CEOs give the current crop of minor party leaders a clear no-confidence vote.

None of the leaders manage a pass mark in the 2014 Mood of the Boardroom survey. Even those in charge of business-friendly centre-right parties fail to get an encouraging nod.

Perhaps that's not surprising at a time when National and John Key enjoy overwhelming support.

The Green Party's Russel Norman is a nose in front of the minor party pack. He is also a shade ahead of Labour's David Cunliffe, which says much about how the Green Party has softened its approach to business.


BusinessNZ chief executive Phil O'Reilly sums up the mood of many when he comments: "Say what you like about Russel Norman; his willingness to engage with the business community is strong even if it is occasionally a difficult conversation to have."

One CEO describes the Green Party as very smart, the best Opposition party and says she would like to see the Green Party work with National. Another says the Greens "know how to make excellent use of sound bites".

A handful of CEOs commented along the lines that minor party leaders like Norman don't have responsibility and are therefore able to promise anything.

Just behind Norman are Green Party co-leader Metiria Turei and Maori Party leader Te Ururoa Flavell. Given the Maori Party's role as a partner in the National Government, CEOs expressed some respect for Flavell and his party. Vector director Alison Paterson comments: "The Maori Party has been effective for its people and a reliable coalition partner."

CEOs rank Winston Peters and Peter Dunne as the next most impressive minor party leaders. One comments that Peters' rating depends on his role as a kingmaker. Without it, he is insignificant. Another describes Peters as the "consummate politician"; "Unfortunately the last of a dying breed among a Parliament of career wannabes". Another says Peters "has been consistent over the years, at least we know what we're getting even if he won't tell us".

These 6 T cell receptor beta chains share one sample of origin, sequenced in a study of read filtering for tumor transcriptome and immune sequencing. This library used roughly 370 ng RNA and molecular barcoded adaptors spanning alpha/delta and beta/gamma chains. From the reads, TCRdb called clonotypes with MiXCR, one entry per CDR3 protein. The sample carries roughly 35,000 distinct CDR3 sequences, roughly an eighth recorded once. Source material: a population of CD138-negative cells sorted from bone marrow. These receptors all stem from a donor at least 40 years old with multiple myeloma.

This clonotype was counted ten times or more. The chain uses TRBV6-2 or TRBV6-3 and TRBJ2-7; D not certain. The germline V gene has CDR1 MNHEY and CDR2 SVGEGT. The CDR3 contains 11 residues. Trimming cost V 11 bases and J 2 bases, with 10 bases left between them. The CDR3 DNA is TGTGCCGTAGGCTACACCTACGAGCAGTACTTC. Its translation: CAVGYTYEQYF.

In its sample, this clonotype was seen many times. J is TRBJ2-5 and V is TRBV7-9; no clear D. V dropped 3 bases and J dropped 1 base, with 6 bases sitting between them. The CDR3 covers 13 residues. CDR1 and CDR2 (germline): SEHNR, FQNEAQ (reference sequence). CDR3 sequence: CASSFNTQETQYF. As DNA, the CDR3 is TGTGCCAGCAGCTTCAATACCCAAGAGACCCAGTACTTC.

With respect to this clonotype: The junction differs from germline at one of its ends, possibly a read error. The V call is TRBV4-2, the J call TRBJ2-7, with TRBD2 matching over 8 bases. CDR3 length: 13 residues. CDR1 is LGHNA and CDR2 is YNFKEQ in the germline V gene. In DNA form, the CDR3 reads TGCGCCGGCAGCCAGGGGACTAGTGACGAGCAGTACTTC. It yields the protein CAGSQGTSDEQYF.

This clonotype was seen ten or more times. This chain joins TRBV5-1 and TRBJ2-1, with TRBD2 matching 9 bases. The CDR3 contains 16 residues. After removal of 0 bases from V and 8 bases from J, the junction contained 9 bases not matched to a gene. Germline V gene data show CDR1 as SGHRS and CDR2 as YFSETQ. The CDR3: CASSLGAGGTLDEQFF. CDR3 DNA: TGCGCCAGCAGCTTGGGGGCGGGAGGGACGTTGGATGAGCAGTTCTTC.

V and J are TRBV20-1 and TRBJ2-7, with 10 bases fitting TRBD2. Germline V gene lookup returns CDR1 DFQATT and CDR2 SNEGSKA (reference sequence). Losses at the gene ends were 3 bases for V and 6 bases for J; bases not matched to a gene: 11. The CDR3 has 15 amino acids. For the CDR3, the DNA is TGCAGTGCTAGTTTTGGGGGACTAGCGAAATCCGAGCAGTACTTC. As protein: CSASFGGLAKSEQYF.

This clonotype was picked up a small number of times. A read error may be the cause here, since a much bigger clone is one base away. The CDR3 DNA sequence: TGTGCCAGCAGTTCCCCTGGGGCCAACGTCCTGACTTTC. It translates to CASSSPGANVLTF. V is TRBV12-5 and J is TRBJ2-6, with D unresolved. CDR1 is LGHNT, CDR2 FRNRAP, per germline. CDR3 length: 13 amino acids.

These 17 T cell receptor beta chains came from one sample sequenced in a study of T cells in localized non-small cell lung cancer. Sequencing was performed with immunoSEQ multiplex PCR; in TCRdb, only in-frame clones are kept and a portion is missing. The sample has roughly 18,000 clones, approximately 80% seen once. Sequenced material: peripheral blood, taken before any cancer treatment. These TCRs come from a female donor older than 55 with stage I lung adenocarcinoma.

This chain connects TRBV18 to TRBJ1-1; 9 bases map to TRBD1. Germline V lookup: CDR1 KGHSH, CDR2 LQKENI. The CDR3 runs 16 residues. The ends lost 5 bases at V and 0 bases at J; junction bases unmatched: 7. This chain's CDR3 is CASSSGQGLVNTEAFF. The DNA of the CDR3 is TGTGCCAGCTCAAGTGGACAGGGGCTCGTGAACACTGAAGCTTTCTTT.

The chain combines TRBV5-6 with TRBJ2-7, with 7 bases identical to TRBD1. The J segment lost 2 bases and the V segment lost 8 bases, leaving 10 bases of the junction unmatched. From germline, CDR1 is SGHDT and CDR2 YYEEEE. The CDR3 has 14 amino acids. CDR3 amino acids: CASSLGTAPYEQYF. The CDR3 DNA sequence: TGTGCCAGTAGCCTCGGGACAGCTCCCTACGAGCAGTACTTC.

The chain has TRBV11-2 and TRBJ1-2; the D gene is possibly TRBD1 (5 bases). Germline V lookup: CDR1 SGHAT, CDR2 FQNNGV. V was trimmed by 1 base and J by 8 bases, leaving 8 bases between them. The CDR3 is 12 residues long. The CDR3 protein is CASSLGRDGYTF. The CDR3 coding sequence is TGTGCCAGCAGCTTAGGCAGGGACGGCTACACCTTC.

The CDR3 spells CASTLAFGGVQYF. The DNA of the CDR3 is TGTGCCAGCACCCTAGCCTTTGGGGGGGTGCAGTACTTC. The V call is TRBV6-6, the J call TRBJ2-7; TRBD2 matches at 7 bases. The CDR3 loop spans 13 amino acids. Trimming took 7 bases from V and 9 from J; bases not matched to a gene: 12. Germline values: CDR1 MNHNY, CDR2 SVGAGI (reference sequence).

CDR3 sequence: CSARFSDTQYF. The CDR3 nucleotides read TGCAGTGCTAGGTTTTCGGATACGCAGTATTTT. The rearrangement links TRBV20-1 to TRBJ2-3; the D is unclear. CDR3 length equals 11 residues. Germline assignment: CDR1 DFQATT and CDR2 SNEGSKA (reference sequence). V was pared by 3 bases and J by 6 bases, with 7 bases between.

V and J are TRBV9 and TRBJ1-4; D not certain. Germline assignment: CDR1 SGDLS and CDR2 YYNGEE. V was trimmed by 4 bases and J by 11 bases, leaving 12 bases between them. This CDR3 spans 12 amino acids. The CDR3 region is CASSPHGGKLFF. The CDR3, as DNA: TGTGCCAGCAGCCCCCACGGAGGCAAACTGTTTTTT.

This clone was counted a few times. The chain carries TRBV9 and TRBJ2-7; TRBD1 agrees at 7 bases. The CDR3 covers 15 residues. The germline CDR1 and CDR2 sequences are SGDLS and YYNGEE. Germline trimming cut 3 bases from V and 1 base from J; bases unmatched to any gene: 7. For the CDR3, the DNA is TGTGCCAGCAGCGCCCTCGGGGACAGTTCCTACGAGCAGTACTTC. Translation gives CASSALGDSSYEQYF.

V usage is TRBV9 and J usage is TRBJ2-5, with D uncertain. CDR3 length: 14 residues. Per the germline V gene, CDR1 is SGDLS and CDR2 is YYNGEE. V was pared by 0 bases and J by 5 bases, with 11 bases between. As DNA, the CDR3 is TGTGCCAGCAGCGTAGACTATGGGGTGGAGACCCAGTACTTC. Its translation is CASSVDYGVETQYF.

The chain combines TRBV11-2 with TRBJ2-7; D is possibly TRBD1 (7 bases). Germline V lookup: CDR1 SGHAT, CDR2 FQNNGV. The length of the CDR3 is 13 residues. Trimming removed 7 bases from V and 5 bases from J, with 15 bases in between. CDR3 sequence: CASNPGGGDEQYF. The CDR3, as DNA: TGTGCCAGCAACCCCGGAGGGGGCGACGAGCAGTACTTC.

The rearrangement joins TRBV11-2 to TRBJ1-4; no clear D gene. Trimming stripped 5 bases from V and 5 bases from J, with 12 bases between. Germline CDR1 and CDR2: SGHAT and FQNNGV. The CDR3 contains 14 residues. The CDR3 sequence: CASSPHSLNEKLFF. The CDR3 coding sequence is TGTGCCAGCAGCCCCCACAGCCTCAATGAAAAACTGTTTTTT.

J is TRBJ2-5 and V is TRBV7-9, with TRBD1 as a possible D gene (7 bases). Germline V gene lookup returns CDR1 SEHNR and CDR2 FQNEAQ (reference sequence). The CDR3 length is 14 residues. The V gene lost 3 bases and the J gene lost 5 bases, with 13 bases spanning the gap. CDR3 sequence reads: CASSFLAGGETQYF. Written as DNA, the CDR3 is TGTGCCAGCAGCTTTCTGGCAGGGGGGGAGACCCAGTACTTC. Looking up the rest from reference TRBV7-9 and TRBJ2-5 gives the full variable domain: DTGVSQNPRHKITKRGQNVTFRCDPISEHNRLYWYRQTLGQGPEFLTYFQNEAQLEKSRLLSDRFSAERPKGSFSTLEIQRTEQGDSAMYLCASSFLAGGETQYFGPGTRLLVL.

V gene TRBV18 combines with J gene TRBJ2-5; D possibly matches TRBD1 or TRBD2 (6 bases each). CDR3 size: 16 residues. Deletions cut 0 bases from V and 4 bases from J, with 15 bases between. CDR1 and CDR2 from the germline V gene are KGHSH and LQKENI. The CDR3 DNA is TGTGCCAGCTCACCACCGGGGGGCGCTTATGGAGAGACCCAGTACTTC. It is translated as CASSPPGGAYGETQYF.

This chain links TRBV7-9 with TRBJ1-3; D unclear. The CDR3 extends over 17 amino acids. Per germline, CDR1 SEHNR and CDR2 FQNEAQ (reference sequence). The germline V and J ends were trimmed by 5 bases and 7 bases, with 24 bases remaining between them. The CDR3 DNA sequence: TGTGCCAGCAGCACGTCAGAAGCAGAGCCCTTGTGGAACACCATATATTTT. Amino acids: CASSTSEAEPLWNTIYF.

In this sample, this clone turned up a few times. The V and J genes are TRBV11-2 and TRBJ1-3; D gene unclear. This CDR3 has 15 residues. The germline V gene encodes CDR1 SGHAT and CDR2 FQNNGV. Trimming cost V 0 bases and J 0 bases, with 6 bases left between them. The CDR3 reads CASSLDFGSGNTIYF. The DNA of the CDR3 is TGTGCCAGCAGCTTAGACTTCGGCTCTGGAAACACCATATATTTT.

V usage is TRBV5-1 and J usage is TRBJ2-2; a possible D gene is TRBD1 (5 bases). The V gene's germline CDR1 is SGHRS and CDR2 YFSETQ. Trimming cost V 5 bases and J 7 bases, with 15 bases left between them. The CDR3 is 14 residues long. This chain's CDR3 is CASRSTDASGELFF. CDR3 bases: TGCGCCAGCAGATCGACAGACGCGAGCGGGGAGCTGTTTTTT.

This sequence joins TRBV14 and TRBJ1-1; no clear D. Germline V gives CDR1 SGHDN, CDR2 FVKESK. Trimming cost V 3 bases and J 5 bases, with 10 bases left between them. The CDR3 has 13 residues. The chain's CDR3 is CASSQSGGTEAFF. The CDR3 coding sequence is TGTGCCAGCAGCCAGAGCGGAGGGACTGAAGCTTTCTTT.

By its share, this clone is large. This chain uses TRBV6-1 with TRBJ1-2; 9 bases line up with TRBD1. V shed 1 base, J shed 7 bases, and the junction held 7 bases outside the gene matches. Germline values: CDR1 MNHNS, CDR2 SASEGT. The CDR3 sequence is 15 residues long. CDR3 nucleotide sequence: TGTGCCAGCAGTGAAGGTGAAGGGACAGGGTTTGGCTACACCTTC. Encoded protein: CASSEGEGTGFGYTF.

Potential National Party partners Jamie Whyte of Act and Colin Craig of the Conservatives fail to impress CEOs, the pair rank only fractionally ahead of the more radical Laila Harre and Hone Harawira from internet-Mana. One CEO comments that: "National's natural coalition partners are all non-events."

There are widely differing views on the Act leader. One CEO asks "Jamie who?" while another says "I strongly favour most of what Jamie Whyte is advocating: a radically lower corporate tax rate; a radical RMA overhaul; the removal of Maori electorates." Craig has at least one advocate who says: "He has a reasonable grasp on some of the issues and articulates well but he does not have a feel for, or receives poor advice on, how best to portray himself."

An overwhelming majority of CEOs rate Harre and Harawira as not impressive. One said there was no substance to Harawira and that he and Harre were "dangerous radicals".